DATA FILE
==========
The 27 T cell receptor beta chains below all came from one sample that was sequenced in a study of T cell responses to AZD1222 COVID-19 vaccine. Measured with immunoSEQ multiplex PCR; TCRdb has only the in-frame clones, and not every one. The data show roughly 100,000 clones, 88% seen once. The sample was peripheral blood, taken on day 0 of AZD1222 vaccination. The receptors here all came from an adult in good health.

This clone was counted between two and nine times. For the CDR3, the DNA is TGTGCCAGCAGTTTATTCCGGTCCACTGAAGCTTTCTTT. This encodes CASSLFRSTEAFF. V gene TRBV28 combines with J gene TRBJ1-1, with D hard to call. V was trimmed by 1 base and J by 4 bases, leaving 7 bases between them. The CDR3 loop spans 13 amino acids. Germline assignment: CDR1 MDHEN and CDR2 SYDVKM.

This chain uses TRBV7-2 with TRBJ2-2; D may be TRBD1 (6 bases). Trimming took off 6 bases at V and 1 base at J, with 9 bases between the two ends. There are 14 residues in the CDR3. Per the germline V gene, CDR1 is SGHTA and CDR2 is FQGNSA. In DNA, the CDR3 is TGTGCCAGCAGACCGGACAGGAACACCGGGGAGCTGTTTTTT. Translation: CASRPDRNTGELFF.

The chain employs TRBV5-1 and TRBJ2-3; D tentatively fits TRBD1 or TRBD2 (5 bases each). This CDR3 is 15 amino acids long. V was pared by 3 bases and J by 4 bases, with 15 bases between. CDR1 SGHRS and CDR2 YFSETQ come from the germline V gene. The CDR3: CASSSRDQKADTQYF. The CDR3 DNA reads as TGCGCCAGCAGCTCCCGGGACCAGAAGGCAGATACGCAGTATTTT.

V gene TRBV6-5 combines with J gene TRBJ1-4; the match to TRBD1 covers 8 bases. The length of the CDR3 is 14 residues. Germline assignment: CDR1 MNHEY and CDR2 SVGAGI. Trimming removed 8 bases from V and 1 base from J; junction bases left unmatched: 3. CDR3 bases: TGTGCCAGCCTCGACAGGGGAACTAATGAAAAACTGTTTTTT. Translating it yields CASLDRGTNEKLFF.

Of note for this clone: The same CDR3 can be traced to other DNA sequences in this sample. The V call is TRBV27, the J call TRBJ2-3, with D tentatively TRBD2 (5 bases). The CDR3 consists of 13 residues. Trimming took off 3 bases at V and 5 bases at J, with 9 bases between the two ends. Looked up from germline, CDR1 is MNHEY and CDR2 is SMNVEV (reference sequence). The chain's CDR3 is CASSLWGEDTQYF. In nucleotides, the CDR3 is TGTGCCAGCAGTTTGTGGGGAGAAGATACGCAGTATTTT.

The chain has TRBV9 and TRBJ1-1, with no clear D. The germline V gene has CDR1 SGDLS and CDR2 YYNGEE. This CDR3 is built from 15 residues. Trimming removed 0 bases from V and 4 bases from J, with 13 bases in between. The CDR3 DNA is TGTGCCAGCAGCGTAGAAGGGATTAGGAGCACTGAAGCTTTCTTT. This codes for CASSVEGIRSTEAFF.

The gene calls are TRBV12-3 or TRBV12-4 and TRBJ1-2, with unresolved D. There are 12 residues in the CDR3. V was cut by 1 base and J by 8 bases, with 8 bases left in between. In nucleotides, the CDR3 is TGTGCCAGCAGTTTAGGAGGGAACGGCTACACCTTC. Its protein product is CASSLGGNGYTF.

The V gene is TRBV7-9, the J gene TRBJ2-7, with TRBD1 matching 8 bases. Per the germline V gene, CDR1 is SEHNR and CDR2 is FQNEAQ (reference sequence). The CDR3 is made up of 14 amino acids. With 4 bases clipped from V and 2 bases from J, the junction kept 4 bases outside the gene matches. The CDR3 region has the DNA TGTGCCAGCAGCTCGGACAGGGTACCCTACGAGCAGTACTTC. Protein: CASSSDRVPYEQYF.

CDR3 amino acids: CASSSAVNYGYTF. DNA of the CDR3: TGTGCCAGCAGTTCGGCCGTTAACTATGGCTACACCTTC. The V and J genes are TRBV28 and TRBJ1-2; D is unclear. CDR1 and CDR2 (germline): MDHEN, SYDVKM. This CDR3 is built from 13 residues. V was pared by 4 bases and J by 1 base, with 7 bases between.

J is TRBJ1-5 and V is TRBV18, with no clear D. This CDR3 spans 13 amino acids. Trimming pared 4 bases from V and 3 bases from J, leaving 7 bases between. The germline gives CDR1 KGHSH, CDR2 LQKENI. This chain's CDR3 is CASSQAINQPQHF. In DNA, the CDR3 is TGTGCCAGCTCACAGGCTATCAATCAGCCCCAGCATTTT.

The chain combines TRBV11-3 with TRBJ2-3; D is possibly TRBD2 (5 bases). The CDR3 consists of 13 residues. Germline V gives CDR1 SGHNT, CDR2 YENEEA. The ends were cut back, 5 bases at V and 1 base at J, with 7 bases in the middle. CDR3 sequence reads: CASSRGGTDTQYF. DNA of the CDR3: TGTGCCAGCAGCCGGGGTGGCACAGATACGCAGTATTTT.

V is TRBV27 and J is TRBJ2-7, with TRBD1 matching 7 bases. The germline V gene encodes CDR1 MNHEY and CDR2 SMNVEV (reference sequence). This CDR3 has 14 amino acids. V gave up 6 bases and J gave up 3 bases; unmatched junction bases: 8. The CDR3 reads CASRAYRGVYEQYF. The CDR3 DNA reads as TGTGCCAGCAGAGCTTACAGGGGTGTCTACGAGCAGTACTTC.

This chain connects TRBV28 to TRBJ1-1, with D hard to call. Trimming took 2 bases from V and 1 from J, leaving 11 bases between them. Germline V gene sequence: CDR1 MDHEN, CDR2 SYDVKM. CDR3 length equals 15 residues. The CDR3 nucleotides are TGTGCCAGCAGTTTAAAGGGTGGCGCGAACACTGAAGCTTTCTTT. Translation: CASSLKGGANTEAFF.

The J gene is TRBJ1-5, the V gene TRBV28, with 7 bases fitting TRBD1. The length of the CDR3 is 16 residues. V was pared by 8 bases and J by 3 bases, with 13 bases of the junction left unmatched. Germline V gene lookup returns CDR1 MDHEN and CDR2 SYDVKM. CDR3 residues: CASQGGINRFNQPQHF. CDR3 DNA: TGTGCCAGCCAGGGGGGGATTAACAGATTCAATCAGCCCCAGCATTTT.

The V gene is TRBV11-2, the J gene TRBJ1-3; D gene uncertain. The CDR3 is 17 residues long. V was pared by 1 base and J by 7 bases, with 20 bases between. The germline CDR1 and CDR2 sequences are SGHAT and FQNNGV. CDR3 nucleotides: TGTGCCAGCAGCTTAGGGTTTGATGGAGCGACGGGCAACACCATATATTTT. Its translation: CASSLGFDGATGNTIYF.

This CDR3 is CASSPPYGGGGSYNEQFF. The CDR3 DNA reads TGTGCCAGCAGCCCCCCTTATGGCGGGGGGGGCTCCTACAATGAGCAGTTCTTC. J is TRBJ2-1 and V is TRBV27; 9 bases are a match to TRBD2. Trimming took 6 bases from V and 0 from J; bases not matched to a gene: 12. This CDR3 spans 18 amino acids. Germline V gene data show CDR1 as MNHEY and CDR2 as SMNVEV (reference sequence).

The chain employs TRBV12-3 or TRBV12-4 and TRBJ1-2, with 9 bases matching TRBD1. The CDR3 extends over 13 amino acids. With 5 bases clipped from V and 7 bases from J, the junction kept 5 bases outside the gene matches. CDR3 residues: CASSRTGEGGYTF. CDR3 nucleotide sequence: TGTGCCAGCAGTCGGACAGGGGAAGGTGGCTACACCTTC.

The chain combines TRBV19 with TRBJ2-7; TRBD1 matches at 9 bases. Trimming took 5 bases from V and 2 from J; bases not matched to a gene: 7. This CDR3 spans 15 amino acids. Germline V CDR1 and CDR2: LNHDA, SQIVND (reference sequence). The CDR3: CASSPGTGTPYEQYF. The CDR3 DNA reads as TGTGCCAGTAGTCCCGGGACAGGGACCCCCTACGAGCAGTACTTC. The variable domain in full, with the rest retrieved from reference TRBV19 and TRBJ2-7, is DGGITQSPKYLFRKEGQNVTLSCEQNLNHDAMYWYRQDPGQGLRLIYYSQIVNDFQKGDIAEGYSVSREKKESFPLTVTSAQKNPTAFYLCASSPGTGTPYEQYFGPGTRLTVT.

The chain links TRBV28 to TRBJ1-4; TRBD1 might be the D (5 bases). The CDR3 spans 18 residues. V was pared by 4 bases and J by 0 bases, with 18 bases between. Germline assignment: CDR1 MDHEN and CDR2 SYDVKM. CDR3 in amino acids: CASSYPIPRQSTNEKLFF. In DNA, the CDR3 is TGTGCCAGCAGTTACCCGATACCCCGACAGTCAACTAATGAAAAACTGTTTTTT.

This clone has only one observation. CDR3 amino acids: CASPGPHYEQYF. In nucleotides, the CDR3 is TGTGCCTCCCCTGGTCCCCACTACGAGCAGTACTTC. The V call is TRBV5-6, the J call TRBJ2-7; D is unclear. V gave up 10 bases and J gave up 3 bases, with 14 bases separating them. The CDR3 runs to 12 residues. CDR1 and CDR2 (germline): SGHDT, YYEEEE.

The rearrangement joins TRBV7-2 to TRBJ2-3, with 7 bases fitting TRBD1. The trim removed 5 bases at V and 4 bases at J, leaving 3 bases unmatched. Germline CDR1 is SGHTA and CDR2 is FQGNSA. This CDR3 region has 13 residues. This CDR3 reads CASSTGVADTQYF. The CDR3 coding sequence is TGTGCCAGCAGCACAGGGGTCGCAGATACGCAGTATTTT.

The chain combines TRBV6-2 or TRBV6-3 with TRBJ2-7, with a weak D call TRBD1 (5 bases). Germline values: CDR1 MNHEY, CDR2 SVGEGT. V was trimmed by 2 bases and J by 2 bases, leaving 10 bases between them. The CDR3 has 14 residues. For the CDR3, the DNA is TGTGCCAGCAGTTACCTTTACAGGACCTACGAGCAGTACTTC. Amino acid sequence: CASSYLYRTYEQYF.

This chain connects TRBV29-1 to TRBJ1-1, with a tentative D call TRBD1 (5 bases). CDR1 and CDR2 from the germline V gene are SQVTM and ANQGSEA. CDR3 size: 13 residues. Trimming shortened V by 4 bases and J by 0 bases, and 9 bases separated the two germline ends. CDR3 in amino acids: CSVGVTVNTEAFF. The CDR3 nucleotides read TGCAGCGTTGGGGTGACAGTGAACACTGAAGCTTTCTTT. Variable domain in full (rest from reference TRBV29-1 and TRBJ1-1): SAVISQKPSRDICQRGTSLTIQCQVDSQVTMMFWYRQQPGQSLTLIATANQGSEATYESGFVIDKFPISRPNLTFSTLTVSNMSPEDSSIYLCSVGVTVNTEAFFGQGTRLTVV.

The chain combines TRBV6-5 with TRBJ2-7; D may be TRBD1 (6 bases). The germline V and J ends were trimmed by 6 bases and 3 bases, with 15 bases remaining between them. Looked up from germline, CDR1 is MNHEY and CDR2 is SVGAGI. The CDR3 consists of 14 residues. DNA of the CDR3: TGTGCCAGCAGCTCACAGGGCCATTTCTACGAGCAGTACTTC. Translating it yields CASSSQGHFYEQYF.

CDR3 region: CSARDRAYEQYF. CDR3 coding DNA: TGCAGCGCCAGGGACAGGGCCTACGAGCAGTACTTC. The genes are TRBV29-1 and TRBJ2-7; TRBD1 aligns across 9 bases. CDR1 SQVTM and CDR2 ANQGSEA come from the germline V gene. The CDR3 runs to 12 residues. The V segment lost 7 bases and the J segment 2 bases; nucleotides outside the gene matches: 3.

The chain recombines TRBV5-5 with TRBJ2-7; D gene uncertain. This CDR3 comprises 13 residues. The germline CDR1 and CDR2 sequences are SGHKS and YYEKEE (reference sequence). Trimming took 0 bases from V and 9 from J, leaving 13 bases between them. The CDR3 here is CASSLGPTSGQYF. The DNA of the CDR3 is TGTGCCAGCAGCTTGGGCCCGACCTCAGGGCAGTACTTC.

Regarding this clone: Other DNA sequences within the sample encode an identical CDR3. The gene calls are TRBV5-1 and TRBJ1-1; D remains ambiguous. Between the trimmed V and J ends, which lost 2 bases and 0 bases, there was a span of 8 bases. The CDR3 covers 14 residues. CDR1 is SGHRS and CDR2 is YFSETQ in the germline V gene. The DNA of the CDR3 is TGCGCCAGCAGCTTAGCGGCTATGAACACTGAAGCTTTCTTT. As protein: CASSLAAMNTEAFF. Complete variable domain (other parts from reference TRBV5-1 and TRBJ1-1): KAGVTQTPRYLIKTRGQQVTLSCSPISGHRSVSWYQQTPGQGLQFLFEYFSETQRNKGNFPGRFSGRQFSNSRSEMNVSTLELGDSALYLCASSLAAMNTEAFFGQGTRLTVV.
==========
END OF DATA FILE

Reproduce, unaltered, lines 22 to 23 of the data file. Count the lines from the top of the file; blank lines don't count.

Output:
The rearrangement joins TRBV7-2 to TRBJ2-3, with 7 bases fitting TRBD1. The trim removed 5 bases at V and 4 bases at J, leaving 3 bases unmatched. Germline CDR1 is SGHTA and CDR2 is FQGNSA. This CDR3 region has 13 residues. This CDR3 reads CASSTGVADTQYF. The CDR3 coding sequence is TGTGCCAGCAGCACAGGGGTCGCAGATACGCAGTATTTT.

The chain combines TRBV6-2 or TRBV6-3 with TRBJ2-7, with a weak D call TRBD1 (5 bases). Germline values: CDR1 MNHEY, CDR2 SVGEGT. V was trimmed by 2 bases and J by 2 bases, leaving 10 bases between them. The CDR3 has 14 residues. For the CDR3, the DNA is TGTGCCAGCAGTTACCTTTACAGGACCTACGAGCAGTACTTC. Amino acid sequence: CASSYLYRTYEQYF.